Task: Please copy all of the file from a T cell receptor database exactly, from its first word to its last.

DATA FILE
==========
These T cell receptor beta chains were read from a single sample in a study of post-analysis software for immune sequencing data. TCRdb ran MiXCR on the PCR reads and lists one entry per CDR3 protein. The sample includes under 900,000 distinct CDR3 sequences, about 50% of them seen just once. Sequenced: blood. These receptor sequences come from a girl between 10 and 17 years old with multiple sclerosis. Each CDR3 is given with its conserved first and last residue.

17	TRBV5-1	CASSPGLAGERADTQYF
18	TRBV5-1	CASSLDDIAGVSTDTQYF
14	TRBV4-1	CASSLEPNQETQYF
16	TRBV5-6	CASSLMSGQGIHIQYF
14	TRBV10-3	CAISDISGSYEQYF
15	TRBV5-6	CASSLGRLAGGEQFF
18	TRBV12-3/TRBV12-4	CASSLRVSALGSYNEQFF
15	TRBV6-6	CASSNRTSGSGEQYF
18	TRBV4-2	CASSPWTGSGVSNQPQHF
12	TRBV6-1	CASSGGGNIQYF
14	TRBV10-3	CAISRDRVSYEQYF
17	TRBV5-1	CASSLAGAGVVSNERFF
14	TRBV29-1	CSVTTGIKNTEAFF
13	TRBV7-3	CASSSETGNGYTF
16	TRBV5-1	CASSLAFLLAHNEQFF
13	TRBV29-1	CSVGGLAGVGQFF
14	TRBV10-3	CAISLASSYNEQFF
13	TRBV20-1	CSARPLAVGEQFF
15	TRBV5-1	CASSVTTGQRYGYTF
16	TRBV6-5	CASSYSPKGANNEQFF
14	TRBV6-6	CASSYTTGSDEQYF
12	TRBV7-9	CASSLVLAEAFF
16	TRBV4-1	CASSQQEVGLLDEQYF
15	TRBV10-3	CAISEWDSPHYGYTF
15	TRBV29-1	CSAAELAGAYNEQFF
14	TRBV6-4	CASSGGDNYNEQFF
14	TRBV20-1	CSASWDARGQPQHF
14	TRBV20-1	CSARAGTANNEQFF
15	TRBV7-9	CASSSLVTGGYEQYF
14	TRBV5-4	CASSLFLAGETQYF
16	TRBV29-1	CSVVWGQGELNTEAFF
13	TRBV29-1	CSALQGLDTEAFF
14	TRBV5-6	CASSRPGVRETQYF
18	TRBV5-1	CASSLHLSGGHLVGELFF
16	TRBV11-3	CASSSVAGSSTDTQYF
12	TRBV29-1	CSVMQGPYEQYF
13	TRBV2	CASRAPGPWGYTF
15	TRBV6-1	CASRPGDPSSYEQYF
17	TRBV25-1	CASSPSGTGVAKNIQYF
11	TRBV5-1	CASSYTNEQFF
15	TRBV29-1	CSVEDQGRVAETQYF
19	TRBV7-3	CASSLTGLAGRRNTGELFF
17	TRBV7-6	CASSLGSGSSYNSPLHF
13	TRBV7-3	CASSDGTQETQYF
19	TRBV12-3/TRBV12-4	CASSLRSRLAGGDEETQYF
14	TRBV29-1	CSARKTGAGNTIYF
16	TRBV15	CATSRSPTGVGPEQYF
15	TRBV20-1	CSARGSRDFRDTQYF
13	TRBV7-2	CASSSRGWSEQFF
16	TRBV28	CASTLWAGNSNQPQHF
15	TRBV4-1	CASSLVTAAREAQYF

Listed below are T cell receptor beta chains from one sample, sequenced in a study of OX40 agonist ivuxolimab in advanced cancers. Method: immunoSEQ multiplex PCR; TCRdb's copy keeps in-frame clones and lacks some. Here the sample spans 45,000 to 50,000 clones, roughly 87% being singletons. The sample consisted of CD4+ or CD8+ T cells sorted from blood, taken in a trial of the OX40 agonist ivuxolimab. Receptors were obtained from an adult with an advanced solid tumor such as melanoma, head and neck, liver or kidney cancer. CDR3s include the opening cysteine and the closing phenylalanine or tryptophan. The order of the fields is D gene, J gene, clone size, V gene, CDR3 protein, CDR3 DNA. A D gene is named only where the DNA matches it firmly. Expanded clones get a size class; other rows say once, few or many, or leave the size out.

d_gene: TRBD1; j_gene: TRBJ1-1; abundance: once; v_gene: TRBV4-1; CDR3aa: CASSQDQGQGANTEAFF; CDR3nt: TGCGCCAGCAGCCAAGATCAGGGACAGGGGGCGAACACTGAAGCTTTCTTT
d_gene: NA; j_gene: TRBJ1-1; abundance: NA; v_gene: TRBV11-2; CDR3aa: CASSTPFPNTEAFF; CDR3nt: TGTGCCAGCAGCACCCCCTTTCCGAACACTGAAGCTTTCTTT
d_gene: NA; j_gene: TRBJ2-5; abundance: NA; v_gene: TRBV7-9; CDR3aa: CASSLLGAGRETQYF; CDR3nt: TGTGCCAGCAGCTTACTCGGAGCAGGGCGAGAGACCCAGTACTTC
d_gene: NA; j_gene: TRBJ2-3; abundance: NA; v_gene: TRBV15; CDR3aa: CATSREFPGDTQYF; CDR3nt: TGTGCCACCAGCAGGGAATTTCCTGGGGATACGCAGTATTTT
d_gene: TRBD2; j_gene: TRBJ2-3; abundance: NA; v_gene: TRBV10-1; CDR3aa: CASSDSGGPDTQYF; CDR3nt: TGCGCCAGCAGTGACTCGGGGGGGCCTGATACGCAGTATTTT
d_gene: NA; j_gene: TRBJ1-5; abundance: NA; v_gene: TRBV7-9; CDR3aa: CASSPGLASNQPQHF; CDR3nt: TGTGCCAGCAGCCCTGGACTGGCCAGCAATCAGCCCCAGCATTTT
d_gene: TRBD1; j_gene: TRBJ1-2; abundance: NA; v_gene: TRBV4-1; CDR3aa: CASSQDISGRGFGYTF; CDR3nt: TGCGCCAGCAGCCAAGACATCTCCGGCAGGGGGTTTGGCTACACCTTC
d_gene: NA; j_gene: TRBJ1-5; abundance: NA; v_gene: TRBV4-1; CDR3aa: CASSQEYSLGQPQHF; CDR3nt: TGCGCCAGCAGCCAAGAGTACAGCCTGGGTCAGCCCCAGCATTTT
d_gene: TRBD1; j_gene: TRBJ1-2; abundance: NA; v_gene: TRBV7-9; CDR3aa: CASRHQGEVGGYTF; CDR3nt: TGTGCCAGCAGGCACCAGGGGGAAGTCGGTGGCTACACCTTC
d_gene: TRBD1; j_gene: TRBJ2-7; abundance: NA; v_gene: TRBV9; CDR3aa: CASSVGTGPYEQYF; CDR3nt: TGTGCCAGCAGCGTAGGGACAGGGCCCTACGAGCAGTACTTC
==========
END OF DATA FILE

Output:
These T cell receptor beta chains were read from a single sample in a study of post-analysis software for immune sequencing data. TCRdb ran MiXCR on the PCR reads and lists one entry per CDR3 protein. The sample includes under 900,000 distinct CDR3 sequences, about 50% of them seen just once. Sequenced: blood. These receptor sequences come from a girl between 10 and 17 years old with multiple sclerosis. Each CDR3 is given with its conserved first and last residue.

17	TRBV5-1	CASSPGLAGERADTQYF
18	TRBV5-1	CASSLDDIAGVSTDTQYF
14	TRBV4-1	CASSLEPNQETQYF
16	TRBV5-6	CASSLMSGQGIHIQYF
14	TRBV10-3	CAISDISGSYEQYF
15	TRBV5-6	CASSLGRLAGGEQFF
18	TRBV12-3/TRBV12-4	CASSLRVSALGSYNEQFF
15	TRBV6-6	CASSNRTSGSGEQYF
18	TRBV4-2	CASSPWTGSGVSNQPQHF
12	TRBV6-1	CASSGGGNIQYF
14	TRBV10-3	CAISRDRVSYEQYF
17	TRBV5-1	CASSLAGAGVVSNERFF
14	TRBV29-1	CSVTTGIKNTEAFF
13	TRBV7-3	CASSSETGNGYTF
16	TRBV5-1	CASSLAFLLAHNEQFF
13	TRBV29-1	CSVGGLAGVGQFF
14	TRBV10-3	CAISLASSYNEQFF
13	TRBV20-1	CSARPLAVGEQFF
15	TRBV5-1	CASSVTTGQRYGYTF
16	TRBV6-5	CASSYSPKGANNEQFF
14	TRBV6-6	CASSYTTGSDEQYF
12	TRBV7-9	CASSLVLAEAFF
16	TRBV4-1	CASSQQEVGLLDEQYF
15	TRBV10-3	CAISEWDSPHYGYTF
15	TRBV29-1	CSAAELAGAYNEQFF
14	TRBV6-4	CASSGGDNYNEQFF
14	TRBV20-1	CSASWDARGQPQHF
14	TRBV20-1	CSARAGTANNEQFF
15	TRBV7-9	CASSSLVTGGYEQYF
14	TRBV5-4	CASSLFLAGETQYF
16	TRBV29-1	CSVVWGQGELNTEAFF
13	TRBV29-1	CSALQGLDTEAFF
14	TRBV5-6	CASSRPGVRETQYF
18	TRBV5-1	CASSLHLSGGHLVGELFF
16	TRBV11-3	CASSSVAGSSTDTQYF
12	TRBV29-1	CSVMQGPYEQYF
13	TRBV2	CASRAPGPWGYTF
15	TRBV6-1	CASRPGDPSSYEQYF
17	TRBV25-1	CASSPSGTGVAKNIQYF
11	TRBV5-1	CASSYTNEQFF
15	TRBV29-1	CSVEDQGRVAETQYF
19	TRBV7-3	CASSLTGLAGRRNTGELFF
17	TRBV7-6	CASSLGSGSSYNSPLHF
13	TRBV7-3	CASSDGTQETQYF
19	TRBV12-3/TRBV12-4	CASSLRSRLAGGDEETQYF
14	TRBV29-1	CSARKTGAGNTIYF
16	TRBV15	CATSRSPTGVGPEQYF
15	TRBV20-1	CSARGSRDFRDTQYF
13	TRBV7-2	CASSSRGWSEQFF
16	TRBV28	CASTLWAGNSNQPQHF
15	TRBV4-1	CASSLVTAAREAQYF

Listed below are T cell receptor beta chains from one sample, sequenced in a study of OX40 agonist ivuxolimab in advanced cancers. Method: immunoSEQ multiplex PCR; TCRdb's copy keeps in-frame clones and lacks some. Here the sample spans 45,000 to 50,000 clones, roughly 87% being singletons. The sample consisted of CD4+ or CD8+ T cells sorted from blood, taken in a trial of the OX40 agonist ivuxolimab. Receptors were obtained from an adult with an advanced solid tumor such as melanoma, head and neck, liver or kidney cancer. CDR3s include the opening cysteine and the closing phenylalanine or tryptophan. The order of the fields is D gene, J gene, clone size, V gene, CDR3 protein, CDR3 DNA. A D gene is named only where the DNA matches it firmly. Expanded clones get a size class; other rows say once, few or many, or leave the size out.

d_gene: TRBD1; j_gene: TRBJ1-1; abundance: once; v_gene: TRBV4-1; CDR3aa: CASSQDQGQGANTEAFF; CDR3nt: TGCGCCAGCAGCCAAGATCAGGGACAGGGGGCGAACACTGAAGCTTTCTTT
d_gene: NA; j_gene: TRBJ1-1; abundance: NA; v_gene: TRBV11-2; CDR3aa: CASSTPFPNTEAFF; CDR3nt: TGTGCCAGCAGCACCCCCTTTCCGAACACTGAAGCTTTCTTT
d_gene: NA; j_gene: TRBJ2-5; abundance: NA; v_gene: TRBV7-9; CDR3aa: CASSLLGAGRETQYF; CDR3nt: TGTGCCAGCAGCTTACTCGGAGCAGGGCGAGAGACCCAGTACTTC
d_gene: NA; j_gene: TRBJ2-3; abundance: NA; v_gene: TRBV15; CDR3aa: CATSREFPGDTQYF; CDR3nt: TGTGCCACCAGCAGGGAATTTCCTGGGGATACGCAGTATTTT
d_gene: TRBD2; j_gene: TRBJ2-3; abundance: NA; v_gene: TRBV10-1; CDR3aa: CASSDSGGPDTQYF; CDR3nt: TGCGCCAGCAGTGACTCGGGGGGGCCTGATACGCAGTATTTT
d_gene: NA; j_gene: TRBJ1-5; abundance: NA; v_gene: TRBV7-9; CDR3aa: CASSPGLASNQPQHF; CDR3nt: TGTGCCAGCAGCCCTGGACTGGCCAGCAATCAGCCCCAGCATTTT
d_gene: TRBD1; j_gene: TRBJ1-2; abundance: NA; v_gene: TRBV4-1; CDR3aa: CASSQDISGRGFGYTF; CDR3nt: TGCGCCAGCAGCCAAGACATCTCCGGCAGGGGGTTTGGCTACACCTTC
d_gene: NA; j_gene: TRBJ1-5; abundance: NA; v_gene: TRBV4-1; CDR3aa: CASSQEYSLGQPQHF; CDR3nt: TGCGCCAGCAGCCAAGAGTACAGCCTGGGTCAGCCCCAGCATTTT
d_gene: TRBD1; j_gene: TRBJ1-2; abundance: NA; v_gene: TRBV7-9; CDR3aa: CASRHQGEVGGYTF; CDR3nt: TGTGCCAGCAGGCACCAGGGGGAAGTCGGTGGCTACACCTTC
d_gene: TRBD1; j_gene: TRBJ2-7; abundance: NA; v_gene: TRBV9; CDR3aa: CASSVGTGPYEQYF; CDR3nt: TGTGCCAGCAGCGTAGGGACAGGGCCCTACGAGCAGTACTTC